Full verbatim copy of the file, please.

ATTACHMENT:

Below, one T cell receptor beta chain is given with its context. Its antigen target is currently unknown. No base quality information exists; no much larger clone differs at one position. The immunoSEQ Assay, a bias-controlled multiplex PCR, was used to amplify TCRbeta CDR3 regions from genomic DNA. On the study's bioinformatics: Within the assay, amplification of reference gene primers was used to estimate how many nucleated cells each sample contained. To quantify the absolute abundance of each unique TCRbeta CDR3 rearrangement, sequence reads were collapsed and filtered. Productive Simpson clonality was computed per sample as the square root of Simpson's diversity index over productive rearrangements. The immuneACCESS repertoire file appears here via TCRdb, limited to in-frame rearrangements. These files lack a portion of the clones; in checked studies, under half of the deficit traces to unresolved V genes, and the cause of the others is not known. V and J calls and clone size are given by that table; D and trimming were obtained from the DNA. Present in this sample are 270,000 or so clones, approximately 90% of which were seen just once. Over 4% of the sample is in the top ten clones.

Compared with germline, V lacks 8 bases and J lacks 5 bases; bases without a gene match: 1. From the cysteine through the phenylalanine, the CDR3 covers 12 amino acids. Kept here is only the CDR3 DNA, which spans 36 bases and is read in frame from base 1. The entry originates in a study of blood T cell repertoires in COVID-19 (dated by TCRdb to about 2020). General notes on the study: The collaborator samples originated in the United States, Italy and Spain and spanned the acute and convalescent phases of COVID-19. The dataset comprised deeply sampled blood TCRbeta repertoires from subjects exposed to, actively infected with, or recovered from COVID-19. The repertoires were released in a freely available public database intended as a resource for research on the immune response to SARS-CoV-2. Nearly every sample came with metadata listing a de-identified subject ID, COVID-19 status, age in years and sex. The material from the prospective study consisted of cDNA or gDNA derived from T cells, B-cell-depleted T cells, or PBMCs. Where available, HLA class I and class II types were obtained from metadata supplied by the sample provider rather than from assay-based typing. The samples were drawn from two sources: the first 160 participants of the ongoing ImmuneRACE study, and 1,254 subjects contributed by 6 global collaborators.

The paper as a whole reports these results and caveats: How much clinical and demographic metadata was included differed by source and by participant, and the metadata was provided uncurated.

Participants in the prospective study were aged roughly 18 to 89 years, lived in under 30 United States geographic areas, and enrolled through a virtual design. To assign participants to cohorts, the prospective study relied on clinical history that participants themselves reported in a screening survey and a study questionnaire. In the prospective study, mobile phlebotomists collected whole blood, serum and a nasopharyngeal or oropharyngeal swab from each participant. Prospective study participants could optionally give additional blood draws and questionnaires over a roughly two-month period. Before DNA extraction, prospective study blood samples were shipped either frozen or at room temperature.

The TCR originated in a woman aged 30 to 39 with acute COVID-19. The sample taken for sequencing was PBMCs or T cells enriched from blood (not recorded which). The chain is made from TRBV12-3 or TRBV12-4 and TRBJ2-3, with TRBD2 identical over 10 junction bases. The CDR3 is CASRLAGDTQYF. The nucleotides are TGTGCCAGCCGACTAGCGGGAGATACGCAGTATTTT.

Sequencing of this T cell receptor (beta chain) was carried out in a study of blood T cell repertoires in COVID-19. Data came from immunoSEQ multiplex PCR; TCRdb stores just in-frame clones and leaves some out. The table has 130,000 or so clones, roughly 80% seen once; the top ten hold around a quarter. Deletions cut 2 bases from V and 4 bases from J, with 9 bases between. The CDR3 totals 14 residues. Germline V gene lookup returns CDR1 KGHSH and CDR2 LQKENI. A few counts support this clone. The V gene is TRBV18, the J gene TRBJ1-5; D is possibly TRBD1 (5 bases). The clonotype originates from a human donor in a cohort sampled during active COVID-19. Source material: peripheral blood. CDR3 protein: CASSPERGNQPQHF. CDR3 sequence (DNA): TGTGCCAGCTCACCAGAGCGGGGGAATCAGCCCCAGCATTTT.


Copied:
Below, one T cell receptor beta chain is given with its context. Its antigen target is currently unknown. No base quality information exists; no much larger clone differs at one position. The immunoSEQ Assay, a bias-controlled multiplex PCR, was used to amplify TCRbeta CDR3 regions from genomic DNA. On the study's bioinformatics: Within the assay, amplification of reference gene primers was used to estimate how many nucleated cells each sample contained. To quantify the absolute abundance of each unique TCRbeta CDR3 rearrangement, sequence reads were collapsed and filtered. Productive Simpson clonality was computed per sample as the square root of Simpson's diversity index over productive rearrangements. The immuneACCESS repertoire file appears here via TCRdb, limited to in-frame rearrangements. These files lack a portion of the clones; in checked studies, under half of the deficit traces to unresolved V genes, and the cause of the others is not known. V and J calls and clone size are given by that table; D and trimming were obtained from the DNA. Present in this sample are 270,000 or so clones, approximately 90% of which were seen just once. Over 4% of the sample is in the top ten clones.

Compared with germline, V lacks 8 bases and J lacks 5 bases; bases without a gene match: 1. From the cysteine through the phenylalanine, the CDR3 covers 12 amino acids. Kept here is only the CDR3 DNA, which spans 36 bases and is read in frame from base 1. The entry originates in a study of blood T cell repertoires in COVID-19 (dated by TCRdb to about 2020). General notes on the study: The collaborator samples originated in the United States, Italy and Spain and spanned the acute and convalescent phases of COVID-19. The dataset comprised deeply sampled blood TCRbeta repertoires from subjects exposed to, actively infected with, or recovered from COVID-19. The repertoires were released in a freely available public database intended as a resource for research on the immune response to SARS-CoV-2. Nearly every sample came with metadata listing a de-identified subject ID, COVID-19 status, age in years and sex. The material from the prospective study consisted of cDNA or gDNA derived from T cells, B-cell-depleted T cells, or PBMCs. Where available, HLA class I and class II types were obtained from metadata supplied by the sample provider rather than from assay-based typing. The samples were drawn from two sources: the first 160 participants of the ongoing ImmuneRACE study, and 1,254 subjects contributed by 6 global collaborators.

The paper as a whole reports these results and caveats: How much clinical and demographic metadata was included differed by source and by participant, and the metadata was provided uncurated.

Participants in the prospective study were aged roughly 18 to 89 years, lived in under 30 United States geographic areas, and enrolled through a virtual design. To assign participants to cohorts, the prospective study relied on clinical history that participants themselves reported in a screening survey and a study questionnaire. In the prospective study, mobile phlebotomists collected whole blood, serum and a nasopharyngeal or oropharyngeal swab from each participant. Prospective study participants could optionally give additional blood draws and questionnaires over a roughly two-month period. Before DNA extraction, prospective study blood samples were shipped either frozen or at room temperature.

The TCR originated in a woman aged 30 to 39 with acute COVID-19. The sample taken for sequencing was PBMCs or T cells enriched from blood (not recorded which). The chain is made from TRBV12-3 or TRBV12-4 and TRBJ2-3, with TRBD2 identical over 10 junction bases. The CDR3 is CASRLAGDTQYF. The nucleotides are TGTGCCAGCCGACTAGCGGGAGATACGCAGTATTTT.

Sequencing of this T cell receptor (beta chain) was carried out in a study of blood T cell repertoires in COVID-19. Data came from immunoSEQ multiplex PCR; TCRdb stores just in-frame clones and leaves some out. The table has 130,000 or so clones, roughly 80% seen once; the top ten hold around a quarter. Deletions cut 2 bases from V and 4 bases from J, with 9 bases between. The CDR3 totals 14 residues. Germline V gene lookup returns CDR1 KGHSH and CDR2 LQKENI. A few counts support this clone. The V gene is TRBV18, the J gene TRBJ1-5; D is possibly TRBD1 (5 bases). The clonotype originates from a human donor in a cohort sampled during active COVID-19. Source material: peripheral blood. CDR3 protein: CASSPERGNQPQHF. CDR3 sequence (DNA): TGTGCCAGCTCACCAGAGCGGGGGAATCAGCCCCAGCATTTT.